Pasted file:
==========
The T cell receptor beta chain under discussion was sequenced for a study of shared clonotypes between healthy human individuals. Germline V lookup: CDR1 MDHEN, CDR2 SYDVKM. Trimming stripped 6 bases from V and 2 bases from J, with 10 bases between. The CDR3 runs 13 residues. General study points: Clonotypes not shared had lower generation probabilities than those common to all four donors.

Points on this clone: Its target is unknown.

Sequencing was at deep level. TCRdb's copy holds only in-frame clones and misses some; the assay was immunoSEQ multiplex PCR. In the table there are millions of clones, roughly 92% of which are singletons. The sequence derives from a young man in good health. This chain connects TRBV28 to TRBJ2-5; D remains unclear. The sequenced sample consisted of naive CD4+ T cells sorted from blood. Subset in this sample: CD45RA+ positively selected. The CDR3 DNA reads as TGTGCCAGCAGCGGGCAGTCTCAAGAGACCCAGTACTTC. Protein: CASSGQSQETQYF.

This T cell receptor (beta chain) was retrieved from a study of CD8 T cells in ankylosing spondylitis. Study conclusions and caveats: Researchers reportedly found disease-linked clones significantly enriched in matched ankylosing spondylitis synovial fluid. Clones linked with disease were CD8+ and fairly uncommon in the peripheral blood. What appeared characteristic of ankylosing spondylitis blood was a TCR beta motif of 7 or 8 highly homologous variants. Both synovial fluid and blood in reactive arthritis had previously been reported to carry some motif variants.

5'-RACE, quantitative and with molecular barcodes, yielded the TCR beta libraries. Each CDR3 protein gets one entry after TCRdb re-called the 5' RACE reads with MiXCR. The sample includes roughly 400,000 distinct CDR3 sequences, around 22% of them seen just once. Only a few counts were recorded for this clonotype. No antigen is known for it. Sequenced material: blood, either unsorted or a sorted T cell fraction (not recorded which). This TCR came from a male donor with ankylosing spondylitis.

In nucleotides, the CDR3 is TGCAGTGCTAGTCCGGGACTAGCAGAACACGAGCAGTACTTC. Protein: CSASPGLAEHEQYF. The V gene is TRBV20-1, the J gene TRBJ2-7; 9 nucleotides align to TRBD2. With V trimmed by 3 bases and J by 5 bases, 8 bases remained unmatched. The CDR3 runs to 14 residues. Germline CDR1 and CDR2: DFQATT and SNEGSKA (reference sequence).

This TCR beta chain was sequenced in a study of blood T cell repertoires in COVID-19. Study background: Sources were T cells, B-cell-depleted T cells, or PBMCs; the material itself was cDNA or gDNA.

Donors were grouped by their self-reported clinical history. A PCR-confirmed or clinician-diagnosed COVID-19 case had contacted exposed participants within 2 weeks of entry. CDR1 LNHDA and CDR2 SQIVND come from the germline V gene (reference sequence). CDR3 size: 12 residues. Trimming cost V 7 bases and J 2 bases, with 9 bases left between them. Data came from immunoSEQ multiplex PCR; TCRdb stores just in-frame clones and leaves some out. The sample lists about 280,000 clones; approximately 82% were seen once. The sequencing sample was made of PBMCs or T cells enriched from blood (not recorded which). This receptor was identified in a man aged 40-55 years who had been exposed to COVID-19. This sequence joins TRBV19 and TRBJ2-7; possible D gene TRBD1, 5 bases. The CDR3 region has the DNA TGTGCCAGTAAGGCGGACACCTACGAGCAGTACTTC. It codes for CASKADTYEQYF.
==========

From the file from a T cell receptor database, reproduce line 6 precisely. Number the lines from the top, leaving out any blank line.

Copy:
In nucleotides, the CDR3 is TGCAGTGCTAGTCCGGGACTAGCAGAACACGAGCAGTACTTC. Protein: CSASPGLAEHEQYF. The V gene is TRBV20-1, the J gene TRBJ2-7; 9 nucleotides align to TRBD2. With V trimmed by 3 bases and J by 5 bases, 8 bases remained unmatched. The CDR3 runs to 14 residues. Germline CDR1 and CDR2: DFQATT and SNEGSKA (reference sequence).